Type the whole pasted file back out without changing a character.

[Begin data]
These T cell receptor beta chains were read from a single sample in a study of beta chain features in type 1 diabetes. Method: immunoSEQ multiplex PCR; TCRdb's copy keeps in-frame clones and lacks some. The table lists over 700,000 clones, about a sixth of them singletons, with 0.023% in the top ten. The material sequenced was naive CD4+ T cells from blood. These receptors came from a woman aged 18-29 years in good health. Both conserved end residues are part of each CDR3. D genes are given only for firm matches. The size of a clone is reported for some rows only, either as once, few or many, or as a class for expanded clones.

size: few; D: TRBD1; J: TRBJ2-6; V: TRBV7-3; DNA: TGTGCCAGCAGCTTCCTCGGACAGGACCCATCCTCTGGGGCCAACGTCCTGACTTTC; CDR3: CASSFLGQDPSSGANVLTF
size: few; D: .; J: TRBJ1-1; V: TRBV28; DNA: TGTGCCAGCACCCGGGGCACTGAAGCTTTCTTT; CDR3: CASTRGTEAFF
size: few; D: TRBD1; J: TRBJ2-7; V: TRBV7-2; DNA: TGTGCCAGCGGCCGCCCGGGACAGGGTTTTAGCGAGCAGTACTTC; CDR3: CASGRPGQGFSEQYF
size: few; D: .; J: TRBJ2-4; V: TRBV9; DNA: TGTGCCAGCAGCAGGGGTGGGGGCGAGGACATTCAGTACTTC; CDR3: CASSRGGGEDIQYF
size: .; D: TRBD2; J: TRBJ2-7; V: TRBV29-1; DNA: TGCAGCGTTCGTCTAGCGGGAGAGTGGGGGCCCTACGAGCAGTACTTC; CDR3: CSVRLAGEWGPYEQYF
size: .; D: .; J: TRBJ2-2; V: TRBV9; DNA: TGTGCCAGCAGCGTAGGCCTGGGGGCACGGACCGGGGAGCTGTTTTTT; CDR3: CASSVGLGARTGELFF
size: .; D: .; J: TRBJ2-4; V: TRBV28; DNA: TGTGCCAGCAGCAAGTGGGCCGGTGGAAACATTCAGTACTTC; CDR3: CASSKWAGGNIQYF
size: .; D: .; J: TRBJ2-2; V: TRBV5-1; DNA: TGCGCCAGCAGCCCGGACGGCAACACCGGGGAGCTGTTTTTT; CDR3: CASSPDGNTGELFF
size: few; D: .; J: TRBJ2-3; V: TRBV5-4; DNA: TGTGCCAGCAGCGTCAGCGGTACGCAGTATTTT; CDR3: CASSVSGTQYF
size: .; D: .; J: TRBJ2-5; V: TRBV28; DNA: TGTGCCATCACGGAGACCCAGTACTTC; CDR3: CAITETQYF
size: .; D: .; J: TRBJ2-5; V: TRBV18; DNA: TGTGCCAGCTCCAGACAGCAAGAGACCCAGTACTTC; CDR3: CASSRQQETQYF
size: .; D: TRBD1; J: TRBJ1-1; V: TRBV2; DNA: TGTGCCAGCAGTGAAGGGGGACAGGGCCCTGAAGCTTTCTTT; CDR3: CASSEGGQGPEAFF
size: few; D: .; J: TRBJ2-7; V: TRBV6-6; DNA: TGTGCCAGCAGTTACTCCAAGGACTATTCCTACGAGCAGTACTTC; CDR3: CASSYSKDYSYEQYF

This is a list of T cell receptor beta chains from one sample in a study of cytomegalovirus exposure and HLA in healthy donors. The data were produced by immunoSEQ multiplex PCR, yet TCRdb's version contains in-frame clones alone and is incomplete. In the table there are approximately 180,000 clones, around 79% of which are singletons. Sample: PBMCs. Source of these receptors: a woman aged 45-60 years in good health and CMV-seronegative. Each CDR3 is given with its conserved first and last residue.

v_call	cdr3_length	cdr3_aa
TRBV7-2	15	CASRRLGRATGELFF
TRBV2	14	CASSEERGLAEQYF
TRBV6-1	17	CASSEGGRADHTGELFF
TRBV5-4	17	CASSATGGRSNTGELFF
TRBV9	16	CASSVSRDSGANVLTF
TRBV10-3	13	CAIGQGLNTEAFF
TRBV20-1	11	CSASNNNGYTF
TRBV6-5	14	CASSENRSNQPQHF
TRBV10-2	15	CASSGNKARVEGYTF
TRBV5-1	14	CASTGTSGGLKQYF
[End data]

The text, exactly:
These T cell receptor beta chains were read from a single sample in a study of beta chain features in type 1 diabetes. Method: immunoSEQ multiplex PCR; TCRdb's copy keeps in-frame clones and lacks some. The table lists over 700,000 clones, about a sixth of them singletons, with 0.023% in the top ten. The material sequenced was naive CD4+ T cells from blood. These receptors came from a woman aged 18-29 years in good health. Both conserved end residues are part of each CDR3. D genes are given only for firm matches. The size of a clone is reported for some rows only, either as once, few or many, or as a class for expanded clones.

size: few; D: TRBD1; J: TRBJ2-6; V: TRBV7-3; DNA: TGTGCCAGCAGCTTCCTCGGACAGGACCCATCCTCTGGGGCCAACGTCCTGACTTTC; CDR3: CASSFLGQDPSSGANVLTF
size: few; D: .; J: TRBJ1-1; V: TRBV28; DNA: TGTGCCAGCACCCGGGGCACTGAAGCTTTCTTT; CDR3: CASTRGTEAFF
size: few; D: TRBD1; J: TRBJ2-7; V: TRBV7-2; DNA: TGTGCCAGCGGCCGCCCGGGACAGGGTTTTAGCGAGCAGTACTTC; CDR3: CASGRPGQGFSEQYF
size: few; D: .; J: TRBJ2-4; V: TRBV9; DNA: TGTGCCAGCAGCAGGGGTGGGGGCGAGGACATTCAGTACTTC; CDR3: CASSRGGGEDIQYF
size: .; D: TRBD2; J: TRBJ2-7; V: TRBV29-1; DNA: TGCAGCGTTCGTCTAGCGGGAGAGTGGGGGCCCTACGAGCAGTACTTC; CDR3: CSVRLAGEWGPYEQYF
size: .; D: .; J: TRBJ2-2; V: TRBV9; DNA: TGTGCCAGCAGCGTAGGCCTGGGGGCACGGACCGGGGAGCTGTTTTTT; CDR3: CASSVGLGARTGELFF
size: .; D: .; J: TRBJ2-4; V: TRBV28; DNA: TGTGCCAGCAGCAAGTGGGCCGGTGGAAACATTCAGTACTTC; CDR3: CASSKWAGGNIQYF
size: .; D: .; J: TRBJ2-2; V: TRBV5-1; DNA: TGCGCCAGCAGCCCGGACGGCAACACCGGGGAGCTGTTTTTT; CDR3: CASSPDGNTGELFF
size: few; D: .; J: TRBJ2-3; V: TRBV5-4; DNA: TGTGCCAGCAGCGTCAGCGGTACGCAGTATTTT; CDR3: CASSVSGTQYF
size: .; D: .; J: TRBJ2-5; V: TRBV28; DNA: TGTGCCATCACGGAGACCCAGTACTTC; CDR3: CAITETQYF
size: .; D: .; J: TRBJ2-5; V: TRBV18; DNA: TGTGCCAGCTCCAGACAGCAAGAGACCCAGTACTTC; CDR3: CASSRQQETQYF
size: .; D: TRBD1; J: TRBJ1-1; V: TRBV2; DNA: TGTGCCAGCAGTGAAGGGGGACAGGGCCCTGAAGCTTTCTTT; CDR3: CASSEGGQGPEAFF
size: few; D: .; J: TRBJ2-7; V: TRBV6-6; DNA: TGTGCCAGCAGTTACTCCAAGGACTATTCCTACGAGCAGTACTTC; CDR3: CASSYSKDYSYEQYF

This is a list of T cell receptor beta chains from one sample in a study of cytomegalovirus exposure and HLA in healthy donors. The data were produced by immunoSEQ multiplex PCR, yet TCRdb's version contains in-frame clones alone and is incomplete. In the table there are approximately 180,000 clones, around 79% of which are singletons. Sample: PBMCs. Source of these receptors: a woman aged 45-60 years in good health and CMV-seronegative. Each CDR3 is given with its conserved first and last residue.

v_call	cdr3_length	cdr3_aa
TRBV7-2	15	CASRRLGRATGELFF
TRBV2	14	CASSEERGLAEQYF
TRBV6-1	17	CASSEGGRADHTGELFF
TRBV5-4	17	CASSATGGRSNTGELFF
TRBV9	16	CASSVSRDSGANVLTF
TRBV10-3	13	CAIGQGLNTEAFF
TRBV20-1	11	CSASNNNGYTF
TRBV6-5	14	CASSENRSNQPQHF
TRBV10-2	15	CASSGNKARVEGYTF
TRBV5-1	14	CASTGTSGGLKQYF